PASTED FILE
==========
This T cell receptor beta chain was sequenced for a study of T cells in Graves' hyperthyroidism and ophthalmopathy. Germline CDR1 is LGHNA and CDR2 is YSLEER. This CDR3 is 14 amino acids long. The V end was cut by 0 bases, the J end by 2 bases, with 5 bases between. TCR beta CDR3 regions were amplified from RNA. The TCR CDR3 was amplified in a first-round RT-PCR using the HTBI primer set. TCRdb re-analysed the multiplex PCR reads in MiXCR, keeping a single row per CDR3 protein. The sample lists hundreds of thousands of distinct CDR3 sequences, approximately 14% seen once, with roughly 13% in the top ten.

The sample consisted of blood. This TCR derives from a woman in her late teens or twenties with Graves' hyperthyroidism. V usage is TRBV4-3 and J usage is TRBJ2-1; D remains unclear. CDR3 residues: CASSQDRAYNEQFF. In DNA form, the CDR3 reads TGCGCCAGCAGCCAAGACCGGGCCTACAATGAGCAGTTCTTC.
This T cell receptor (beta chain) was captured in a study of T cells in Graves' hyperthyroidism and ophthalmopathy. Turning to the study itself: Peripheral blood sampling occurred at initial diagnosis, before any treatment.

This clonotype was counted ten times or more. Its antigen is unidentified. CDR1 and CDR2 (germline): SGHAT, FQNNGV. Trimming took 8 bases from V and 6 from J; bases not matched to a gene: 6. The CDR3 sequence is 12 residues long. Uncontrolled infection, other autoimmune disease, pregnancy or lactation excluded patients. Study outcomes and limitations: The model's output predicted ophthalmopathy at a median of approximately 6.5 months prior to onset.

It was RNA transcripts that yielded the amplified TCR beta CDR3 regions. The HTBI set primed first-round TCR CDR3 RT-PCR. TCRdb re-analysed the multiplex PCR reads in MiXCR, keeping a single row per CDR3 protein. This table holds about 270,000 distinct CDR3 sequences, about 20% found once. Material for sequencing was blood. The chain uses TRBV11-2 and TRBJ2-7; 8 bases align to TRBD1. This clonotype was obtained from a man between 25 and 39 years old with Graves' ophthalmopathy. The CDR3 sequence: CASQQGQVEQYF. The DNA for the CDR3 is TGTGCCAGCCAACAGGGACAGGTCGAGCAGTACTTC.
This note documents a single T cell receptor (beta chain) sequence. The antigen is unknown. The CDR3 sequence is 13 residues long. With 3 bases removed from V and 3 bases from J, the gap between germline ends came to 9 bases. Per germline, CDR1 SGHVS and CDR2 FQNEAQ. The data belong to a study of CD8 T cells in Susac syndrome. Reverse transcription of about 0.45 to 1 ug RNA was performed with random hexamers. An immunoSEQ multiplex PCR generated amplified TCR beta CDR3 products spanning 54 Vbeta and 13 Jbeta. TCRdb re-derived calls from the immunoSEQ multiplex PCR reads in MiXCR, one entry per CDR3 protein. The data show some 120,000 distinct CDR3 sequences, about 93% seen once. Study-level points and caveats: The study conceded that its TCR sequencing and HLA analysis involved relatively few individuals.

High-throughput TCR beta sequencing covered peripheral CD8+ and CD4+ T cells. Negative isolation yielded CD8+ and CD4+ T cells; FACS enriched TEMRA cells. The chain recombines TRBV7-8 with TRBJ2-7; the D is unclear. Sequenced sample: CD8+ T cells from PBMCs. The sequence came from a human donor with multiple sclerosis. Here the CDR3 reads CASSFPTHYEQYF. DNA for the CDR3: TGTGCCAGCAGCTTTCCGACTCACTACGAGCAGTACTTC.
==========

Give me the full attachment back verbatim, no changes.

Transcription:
This T cell receptor beta chain was sequenced for a study of T cells in Graves' hyperthyroidism and ophthalmopathy. Germline CDR1 is LGHNA and CDR2 is YSLEER. This CDR3 is 14 amino acids long. The V end was cut by 0 bases, the J end by 2 bases, with 5 bases between. TCR beta CDR3 regions were amplified from RNA. The TCR CDR3 was amplified in a first-round RT-PCR using the HTBI primer set. TCRdb re-analysed the multiplex PCR reads in MiXCR, keeping a single row per CDR3 protein. The sample lists hundreds of thousands of distinct CDR3 sequences, approximately 14% seen once, with roughly 13% in the top ten.

The sample consisted of blood. This TCR derives from a woman in her late teens or twenties with Graves' hyperthyroidism. V usage is TRBV4-3 and J usage is TRBJ2-1; D remains unclear. CDR3 residues: CASSQDRAYNEQFF. In DNA form, the CDR3 reads TGCGCCAGCAGCCAAGACCGGGCCTACAATGAGCAGTTCTTC.
This T cell receptor (beta chain) was captured in a study of T cells in Graves' hyperthyroidism and ophthalmopathy. Turning to the study itself: Peripheral blood sampling occurred at initial diagnosis, before any treatment.

This clonotype was counted ten times or more. Its antigen is unidentified. CDR1 and CDR2 (germline): SGHAT, FQNNGV. Trimming took 8 bases from V and 6 from J; bases not matched to a gene: 6. The CDR3 sequence is 12 residues long. Uncontrolled infection, other autoimmune disease, pregnancy or lactation excluded patients. Study outcomes and limitations: The model's output predicted ophthalmopathy at a median of approximately 6.5 months prior to onset.

It was RNA transcripts that yielded the amplified TCR beta CDR3 regions. The HTBI set primed first-round TCR CDR3 RT-PCR. TCRdb re-analysed the multiplex PCR reads in MiXCR, keeping a single row per CDR3 protein. This table holds about 270,000 distinct CDR3 sequences, about 20% found once. Material for sequencing was blood. The chain uses TRBV11-2 and TRBJ2-7; 8 bases align to TRBD1. This clonotype was obtained from a man between 25 and 39 years old with Graves' ophthalmopathy. The CDR3 sequence: CASQQGQVEQYF. The DNA for the CDR3 is TGTGCCAGCCAACAGGGACAGGTCGAGCAGTACTTC.
This note documents a single T cell receptor (beta chain) sequence. The antigen is unknown. The CDR3 sequence is 13 residues long. With 3 bases removed from V and 3 bases from J, the gap between germline ends came to 9 bases. Per germline, CDR1 SGHVS and CDR2 FQNEAQ. The data belong to a study of CD8 T cells in Susac syndrome. Reverse transcription of about 0.45 to 1 ug RNA was performed with random hexamers. An immunoSEQ multiplex PCR generated amplified TCR beta CDR3 products spanning 54 Vbeta and 13 Jbeta. TCRdb re-derived calls from the immunoSEQ multiplex PCR reads in MiXCR, one entry per CDR3 protein. The data show some 120,000 distinct CDR3 sequences, about 93% seen once. Study-level points and caveats: The study conceded that its TCR sequencing and HLA analysis involved relatively few individuals.

High-throughput TCR beta sequencing covered peripheral CD8+ and CD4+ T cells. Negative isolation yielded CD8+ and CD4+ T cells; FACS enriched TEMRA cells. The chain recombines TRBV7-8 with TRBJ2-7; the D is unclear. Sequenced sample: CD8+ T cells from PBMCs. The sequence came from a human donor with multiple sclerosis. Here the CDR3 reads CASSFPTHYEQYF. DNA for the CDR3: TGTGCCAGCAGCTTTCCGACTCACTACGAGCAGTACTTC.